CLEVELAND — Antibody testing can help us better understand the virus's reach in Ohio.
But as antibody testing becomes available to the general public, doctors are urging caution.
As 3News Investigator Rachel Polansky uncovered, these tests have limits, especially when it comes to immunity.
“I am enthusiastic about the blood test I just don't want to oversell it until there more data and more guidelines,” said Keith Armitage, MD, University Hospitals.
These tests look for antibodies we naturally produce to fight off viruses. If they detect specific antibodies in our blood, we've likely been infected, at some point, by COVID-19.
Tests have been widely used on sample groups across the country – most recently by Major League Baseball -- to establish a baseline for the virus's reach.
Results have shown the virus is far more prevalent than we knew. Many of us were asymptomatic, meaning we had the virus and didn't even know it.
Our curiosity about antibody testing led to 12 tests being rushed to the market, approved for 'Emergency Use' by the FDA.
Click here for a list of those 12 tests.
For $119 dollars, anyone can have their blood tested for antibodies at a Quest Diagnostics laboratory.
But is it worth it?
“At the end of the day, the result doesn't necessarily mean anything,” said Kamran Kadkhoda, PhD, Cleveland Clinic.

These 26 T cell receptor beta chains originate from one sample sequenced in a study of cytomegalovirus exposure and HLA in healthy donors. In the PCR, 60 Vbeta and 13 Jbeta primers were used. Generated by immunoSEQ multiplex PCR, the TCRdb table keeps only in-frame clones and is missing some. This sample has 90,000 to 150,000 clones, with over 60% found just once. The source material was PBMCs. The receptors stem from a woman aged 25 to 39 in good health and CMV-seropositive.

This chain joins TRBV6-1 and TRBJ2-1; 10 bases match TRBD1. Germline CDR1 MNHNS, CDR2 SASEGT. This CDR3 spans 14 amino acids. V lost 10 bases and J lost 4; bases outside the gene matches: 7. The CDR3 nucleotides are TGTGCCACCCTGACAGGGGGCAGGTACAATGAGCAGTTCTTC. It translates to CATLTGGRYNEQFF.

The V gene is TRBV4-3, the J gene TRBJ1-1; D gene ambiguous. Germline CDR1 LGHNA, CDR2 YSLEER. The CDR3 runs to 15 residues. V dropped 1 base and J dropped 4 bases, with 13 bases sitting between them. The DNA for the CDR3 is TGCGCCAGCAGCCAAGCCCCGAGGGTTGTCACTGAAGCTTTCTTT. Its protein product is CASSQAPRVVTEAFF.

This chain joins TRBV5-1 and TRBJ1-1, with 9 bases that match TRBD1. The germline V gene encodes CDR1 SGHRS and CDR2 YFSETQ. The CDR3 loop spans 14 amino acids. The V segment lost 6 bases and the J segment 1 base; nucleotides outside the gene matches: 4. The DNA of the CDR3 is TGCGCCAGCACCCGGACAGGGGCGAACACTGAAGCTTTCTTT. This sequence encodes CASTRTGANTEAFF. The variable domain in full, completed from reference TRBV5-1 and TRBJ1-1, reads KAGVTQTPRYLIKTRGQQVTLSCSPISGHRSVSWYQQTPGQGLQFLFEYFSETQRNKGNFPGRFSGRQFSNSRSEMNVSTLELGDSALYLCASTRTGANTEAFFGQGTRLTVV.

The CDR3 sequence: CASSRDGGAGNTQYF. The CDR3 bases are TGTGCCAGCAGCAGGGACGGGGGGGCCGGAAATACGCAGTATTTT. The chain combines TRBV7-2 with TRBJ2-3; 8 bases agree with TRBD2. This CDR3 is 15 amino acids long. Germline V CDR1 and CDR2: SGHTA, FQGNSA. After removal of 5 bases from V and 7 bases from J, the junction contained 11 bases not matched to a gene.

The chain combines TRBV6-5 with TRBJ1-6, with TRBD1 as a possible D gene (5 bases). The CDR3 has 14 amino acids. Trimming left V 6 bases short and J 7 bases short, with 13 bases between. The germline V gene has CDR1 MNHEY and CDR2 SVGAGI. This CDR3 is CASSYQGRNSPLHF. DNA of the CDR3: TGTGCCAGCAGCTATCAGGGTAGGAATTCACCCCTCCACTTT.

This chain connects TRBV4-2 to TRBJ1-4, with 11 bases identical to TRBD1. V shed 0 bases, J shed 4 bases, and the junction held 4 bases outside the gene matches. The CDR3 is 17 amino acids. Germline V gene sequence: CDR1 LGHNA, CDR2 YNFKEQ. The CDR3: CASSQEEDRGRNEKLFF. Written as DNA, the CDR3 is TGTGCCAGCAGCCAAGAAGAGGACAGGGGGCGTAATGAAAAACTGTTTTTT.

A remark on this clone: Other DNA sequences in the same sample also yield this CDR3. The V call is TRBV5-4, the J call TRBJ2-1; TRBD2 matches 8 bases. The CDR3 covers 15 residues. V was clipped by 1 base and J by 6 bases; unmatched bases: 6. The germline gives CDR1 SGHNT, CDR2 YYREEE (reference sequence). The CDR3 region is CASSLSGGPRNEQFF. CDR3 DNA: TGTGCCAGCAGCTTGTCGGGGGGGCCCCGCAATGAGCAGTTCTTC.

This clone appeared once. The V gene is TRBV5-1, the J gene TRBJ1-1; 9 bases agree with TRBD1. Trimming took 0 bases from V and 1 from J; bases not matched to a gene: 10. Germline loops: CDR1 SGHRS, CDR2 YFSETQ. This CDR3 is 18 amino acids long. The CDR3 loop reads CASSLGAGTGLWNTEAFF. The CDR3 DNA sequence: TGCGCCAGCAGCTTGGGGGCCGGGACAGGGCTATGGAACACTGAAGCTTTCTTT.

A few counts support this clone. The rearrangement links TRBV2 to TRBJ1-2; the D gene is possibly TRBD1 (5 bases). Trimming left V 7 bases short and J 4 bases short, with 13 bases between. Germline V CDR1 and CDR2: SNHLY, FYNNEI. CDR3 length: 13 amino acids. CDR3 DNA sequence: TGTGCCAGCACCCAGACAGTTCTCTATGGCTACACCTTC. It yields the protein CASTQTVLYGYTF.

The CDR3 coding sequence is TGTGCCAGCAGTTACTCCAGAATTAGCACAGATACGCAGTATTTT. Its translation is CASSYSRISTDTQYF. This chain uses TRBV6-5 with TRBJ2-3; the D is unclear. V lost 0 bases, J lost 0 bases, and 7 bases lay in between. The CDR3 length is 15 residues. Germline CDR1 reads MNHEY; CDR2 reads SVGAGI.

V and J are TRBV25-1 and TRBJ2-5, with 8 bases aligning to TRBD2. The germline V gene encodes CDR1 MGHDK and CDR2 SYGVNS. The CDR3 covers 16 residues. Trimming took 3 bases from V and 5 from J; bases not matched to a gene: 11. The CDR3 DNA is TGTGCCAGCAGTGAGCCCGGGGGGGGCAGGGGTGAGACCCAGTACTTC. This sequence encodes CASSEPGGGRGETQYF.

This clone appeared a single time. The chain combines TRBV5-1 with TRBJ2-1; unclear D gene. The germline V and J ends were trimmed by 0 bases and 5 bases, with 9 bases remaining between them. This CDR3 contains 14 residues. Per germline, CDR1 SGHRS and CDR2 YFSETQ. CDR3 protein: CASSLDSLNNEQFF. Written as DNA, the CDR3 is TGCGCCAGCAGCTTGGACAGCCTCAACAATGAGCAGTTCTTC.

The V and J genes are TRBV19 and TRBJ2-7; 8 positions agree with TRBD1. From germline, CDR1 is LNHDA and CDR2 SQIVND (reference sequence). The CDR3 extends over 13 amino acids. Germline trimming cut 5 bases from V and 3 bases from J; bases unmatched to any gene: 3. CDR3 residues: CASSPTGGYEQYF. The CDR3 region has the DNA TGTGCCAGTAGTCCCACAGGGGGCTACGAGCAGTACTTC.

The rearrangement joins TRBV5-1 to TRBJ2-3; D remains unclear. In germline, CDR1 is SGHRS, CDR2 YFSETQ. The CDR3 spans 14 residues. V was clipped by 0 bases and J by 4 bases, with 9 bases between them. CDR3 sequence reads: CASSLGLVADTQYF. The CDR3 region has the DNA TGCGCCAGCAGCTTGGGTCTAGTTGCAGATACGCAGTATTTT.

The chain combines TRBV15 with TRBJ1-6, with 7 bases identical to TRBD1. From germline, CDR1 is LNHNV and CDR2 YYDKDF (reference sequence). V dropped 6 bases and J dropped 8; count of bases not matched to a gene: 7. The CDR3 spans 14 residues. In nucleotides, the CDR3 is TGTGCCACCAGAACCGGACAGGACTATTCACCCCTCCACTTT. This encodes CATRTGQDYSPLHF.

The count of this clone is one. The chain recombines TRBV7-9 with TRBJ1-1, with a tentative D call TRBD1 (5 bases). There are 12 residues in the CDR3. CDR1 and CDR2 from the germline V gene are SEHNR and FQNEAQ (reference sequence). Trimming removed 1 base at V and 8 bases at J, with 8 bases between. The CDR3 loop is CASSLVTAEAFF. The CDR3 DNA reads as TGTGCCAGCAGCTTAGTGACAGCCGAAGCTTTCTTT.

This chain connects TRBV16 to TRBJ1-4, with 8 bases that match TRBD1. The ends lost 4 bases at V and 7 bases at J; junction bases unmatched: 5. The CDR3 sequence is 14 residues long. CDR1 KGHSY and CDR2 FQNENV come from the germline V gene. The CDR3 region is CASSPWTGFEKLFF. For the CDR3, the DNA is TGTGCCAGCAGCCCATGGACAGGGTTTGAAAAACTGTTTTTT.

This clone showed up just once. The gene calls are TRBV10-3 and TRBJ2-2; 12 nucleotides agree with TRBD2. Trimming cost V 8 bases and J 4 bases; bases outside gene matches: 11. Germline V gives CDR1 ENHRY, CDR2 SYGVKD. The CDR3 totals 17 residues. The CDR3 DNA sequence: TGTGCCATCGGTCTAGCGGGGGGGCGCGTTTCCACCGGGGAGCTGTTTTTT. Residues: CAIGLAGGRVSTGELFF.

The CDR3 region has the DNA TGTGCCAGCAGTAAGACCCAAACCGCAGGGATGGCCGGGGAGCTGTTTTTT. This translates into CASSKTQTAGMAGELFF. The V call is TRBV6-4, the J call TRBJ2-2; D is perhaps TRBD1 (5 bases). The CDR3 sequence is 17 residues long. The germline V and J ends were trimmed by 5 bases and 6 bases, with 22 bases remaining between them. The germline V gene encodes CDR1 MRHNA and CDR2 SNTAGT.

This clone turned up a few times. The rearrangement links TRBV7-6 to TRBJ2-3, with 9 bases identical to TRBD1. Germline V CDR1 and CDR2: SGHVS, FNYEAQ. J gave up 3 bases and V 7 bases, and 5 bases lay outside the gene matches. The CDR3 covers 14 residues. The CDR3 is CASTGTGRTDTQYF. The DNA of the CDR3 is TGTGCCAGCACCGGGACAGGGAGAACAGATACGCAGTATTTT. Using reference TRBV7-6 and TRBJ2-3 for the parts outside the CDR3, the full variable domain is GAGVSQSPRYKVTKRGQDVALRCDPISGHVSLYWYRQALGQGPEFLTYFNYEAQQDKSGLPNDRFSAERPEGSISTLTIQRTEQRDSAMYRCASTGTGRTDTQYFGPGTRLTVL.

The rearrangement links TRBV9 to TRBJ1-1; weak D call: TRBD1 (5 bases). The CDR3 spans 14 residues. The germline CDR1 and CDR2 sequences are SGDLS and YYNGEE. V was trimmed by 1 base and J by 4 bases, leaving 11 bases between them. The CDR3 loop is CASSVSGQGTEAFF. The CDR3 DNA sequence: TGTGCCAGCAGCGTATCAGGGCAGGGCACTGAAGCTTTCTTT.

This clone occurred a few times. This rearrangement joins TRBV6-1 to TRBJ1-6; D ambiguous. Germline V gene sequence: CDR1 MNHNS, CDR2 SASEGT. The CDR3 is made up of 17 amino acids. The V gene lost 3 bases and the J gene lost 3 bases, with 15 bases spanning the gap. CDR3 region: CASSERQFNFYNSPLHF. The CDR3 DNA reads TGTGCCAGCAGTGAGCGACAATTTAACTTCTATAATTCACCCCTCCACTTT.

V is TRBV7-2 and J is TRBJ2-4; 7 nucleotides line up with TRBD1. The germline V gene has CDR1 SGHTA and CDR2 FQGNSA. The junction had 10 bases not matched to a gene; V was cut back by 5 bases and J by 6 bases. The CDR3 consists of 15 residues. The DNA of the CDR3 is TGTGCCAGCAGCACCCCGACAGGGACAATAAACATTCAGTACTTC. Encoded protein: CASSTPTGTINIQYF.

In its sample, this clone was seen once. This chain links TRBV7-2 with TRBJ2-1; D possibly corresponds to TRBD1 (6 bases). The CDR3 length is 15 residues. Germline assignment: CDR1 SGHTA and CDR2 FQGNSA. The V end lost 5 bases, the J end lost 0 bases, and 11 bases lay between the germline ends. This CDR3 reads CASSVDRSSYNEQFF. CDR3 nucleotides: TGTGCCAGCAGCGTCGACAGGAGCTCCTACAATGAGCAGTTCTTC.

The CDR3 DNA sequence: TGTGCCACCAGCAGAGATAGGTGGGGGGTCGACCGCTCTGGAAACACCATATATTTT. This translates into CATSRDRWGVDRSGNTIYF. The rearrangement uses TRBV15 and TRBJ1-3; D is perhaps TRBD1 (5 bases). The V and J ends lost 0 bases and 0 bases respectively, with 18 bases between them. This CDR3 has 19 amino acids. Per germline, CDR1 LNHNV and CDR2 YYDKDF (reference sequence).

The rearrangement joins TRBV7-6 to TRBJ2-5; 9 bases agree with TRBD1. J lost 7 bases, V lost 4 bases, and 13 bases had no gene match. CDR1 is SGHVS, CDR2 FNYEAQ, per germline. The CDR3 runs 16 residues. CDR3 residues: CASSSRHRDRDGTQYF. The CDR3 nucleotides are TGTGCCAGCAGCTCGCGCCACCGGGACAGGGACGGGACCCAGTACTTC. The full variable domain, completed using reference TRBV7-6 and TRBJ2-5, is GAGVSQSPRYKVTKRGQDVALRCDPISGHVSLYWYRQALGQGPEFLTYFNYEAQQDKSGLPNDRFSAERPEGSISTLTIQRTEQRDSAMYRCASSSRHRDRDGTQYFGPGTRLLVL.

Cleveland Clinic's medical director of immune pathology said the tests are far from perfect, and they can create a false sense of security.
“There are some serological tests out there that are just outright not good, terrible rather, some are much better than others…but at the end of the day even the best one falls short for diagnostic purposes,” said Dr. Kadkhoda.
Common infections cause your body to produce enough antibodies to make you immune to a second infection.
But as we know, COVID-19 is not ordinary.
Remember, it's a novel Coronavirus. So, scientists simply do not know for sure if we can get infected a second time.
“And so what we don't want to happen is people are getting antibody testing and then not take precautions. I think even if you have an antibody test, you should take precautions until we know for sure,” said Dr. Armitage.
Meanwhile, University Hospitals and MetroHealth are testing frontline caregivers and first responders for these antibodies. Cleveland Clinic is not.
The Ohio Department of Health (ODH) will also be voluntarily testing 1,200 Ohioans for antibodies. An ODH spokesperson tells 3News Investigates that the households chosen at random will get a postcard sometime this week. Households can also decline to participate. Click here to learn more about that testing.
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